During the process, Gordon created some unique sound design systems and effects that saw multiple chains of sonic destruction, by way of an array of guitar pedals and sound manglers, open and close depending on the level of the incoming audio signal. This audio example shows the outcome when a single sine wave is feed into one the chains. Brutal! Ever searching for new sound yielded one of the more legendary sound designs. Mick used Zynaptiq’s Morph 2.0 plugin to combine a chainsaw and distorted guitar to achieve this brutal sonic onslaught.  

Another processor that Gordon speaks of briefly during the talk was a device, created in Native Instruments Reaktor, he dubbed the “Doom Compressor”. The concept is simple, but devastatingly effective. The Doom Compressor renders all incoming audio out at 0dBFS. That’s right, even the faintest reverb tail all the way down to -200dB is expanded/upward compressed to 0dBFS. Anything above the threshold is also compressed down to the same level. The result is, not surprisingly, disturbing to say the least. Reverb tails no longer fade out, instead, they change in timbre and texture over time until the very last bit is heard, then abruptly, stop. 

Let’s look at creating one in Ableton Live. (The technique will work in any DAW equipped with a compressor and expander, except for the Macro assignments, but more on that later.)

Start by loading up an Instrument Device in Ableton. If you’re not sure where to start hit CMD/CTRF + F and search for the “Bright Thin Sweep Pad” but any sound will work. Next add a Reverb and increase the length to around 30 seconds. Now, add the Multiband Dynamics device to our chain. Copy the settings below. 

A few key concepts are as follows:

  1. Turn off the High and Low Frequency sections to make the Multiband Dynamics device a single band device;
  2. Drag the thresholds left and right to approximately -25dB. Everything below this is gained up. Everything above, gained down;
  3. Set the Attack and Release to fast settings for maximum sonic destruction. Making the Release value longer, will smooth out the sound, so experimentation is still available to you; and 
  4. If you don’t see the Attack and Threshold parameters, make sure you click the T for time constant selector.

In the next step, right click on the header of the Multiband Dynamics device and select “Group” to create an audio effects rack that allows us to control multiple parameters with a single Macro Controller. After that, we’ll adjust the behaviour of the upward expansion by setting the ratio to 1:Inf. If you don’t see the ratio adjustment, click on the B to reveal the parameters that operate when the audio is below the threshold; and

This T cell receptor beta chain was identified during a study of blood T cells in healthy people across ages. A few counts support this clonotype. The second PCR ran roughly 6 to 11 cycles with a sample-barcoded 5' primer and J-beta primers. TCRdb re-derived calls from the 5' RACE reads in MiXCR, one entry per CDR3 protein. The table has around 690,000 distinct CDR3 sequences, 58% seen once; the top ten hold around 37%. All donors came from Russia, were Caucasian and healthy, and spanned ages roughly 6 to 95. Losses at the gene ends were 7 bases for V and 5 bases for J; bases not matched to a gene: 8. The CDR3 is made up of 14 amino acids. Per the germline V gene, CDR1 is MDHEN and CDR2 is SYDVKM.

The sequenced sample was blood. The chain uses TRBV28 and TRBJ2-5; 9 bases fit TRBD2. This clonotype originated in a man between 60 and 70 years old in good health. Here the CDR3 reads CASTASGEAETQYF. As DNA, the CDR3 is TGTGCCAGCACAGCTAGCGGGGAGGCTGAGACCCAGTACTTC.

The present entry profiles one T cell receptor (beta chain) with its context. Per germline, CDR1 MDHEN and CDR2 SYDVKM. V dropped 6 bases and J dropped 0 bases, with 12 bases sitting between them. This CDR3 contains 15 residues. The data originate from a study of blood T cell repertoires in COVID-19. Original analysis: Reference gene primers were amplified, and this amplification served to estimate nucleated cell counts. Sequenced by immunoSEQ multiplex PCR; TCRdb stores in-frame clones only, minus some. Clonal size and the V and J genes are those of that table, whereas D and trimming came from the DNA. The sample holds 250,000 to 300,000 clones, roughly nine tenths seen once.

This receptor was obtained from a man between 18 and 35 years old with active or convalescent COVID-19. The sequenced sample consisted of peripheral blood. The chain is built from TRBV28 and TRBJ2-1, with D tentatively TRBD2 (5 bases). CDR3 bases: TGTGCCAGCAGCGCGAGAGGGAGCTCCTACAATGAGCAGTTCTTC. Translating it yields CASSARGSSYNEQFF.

1. Click B to reveal the parameters that process audio Below the threshold; 
  2. Set the ratio to 1:Inf  ratio to increase the volume/expand, the audio below the threshold;
  3. Set the Threshold to -25.0 dB then right click the threshold and assign it to Macro 1 of the audio rack. This will allow us to control both the Above and Below thresholds with a single Macro; and
  4. Double clicking the Audio Effect rack header will alternatively reveal and hide the Macro section.

With the Macro controls revealed, right click on Macro 1 and rename it to Thresh. 

  1. Right click the threshold and assign it to Macro 1 of the audio rack. This will allow us to control both the Above and Below thresholds.

Now, if you play a note it should sustain for an extended duration. Subtle is not that aim of the game here, so let’s continue. First, lets protect your ears and speakers by adding a Limiter to the end of the audio rack and set the Ceiling parameter to -10dB. This will further reduce the loudest components of the sound as well as provide a safety for any loud noises that will undoubtedly occur. 

Lastly, duplicate the Multiband Dynamics device by right clicking the header and selecting, Duplicate. Repeat this until you have four instances of the Multiband Dynamics device as seen in the image below. Set the Ceiling parameter to -10.0 dB and assign it to Macro 2 as before. Rename Macro 2 to read, Limiter. (I have hidden the 

4 x Multiband Dynamics devices by clicking the headers. By double click the header again, now in vertical orientation, you will reveal the devices again.) 

  1. A brickwall limiter is essential to protect ears and speakers; and
  2. Rename Macro 2 to read, Limiter.

Play some notes and marvel in the sound of pure doom. Try adding time based effects, such as phasers, filters and flangers after the reverb for more chaos!

Keep learning about Doom and its music here.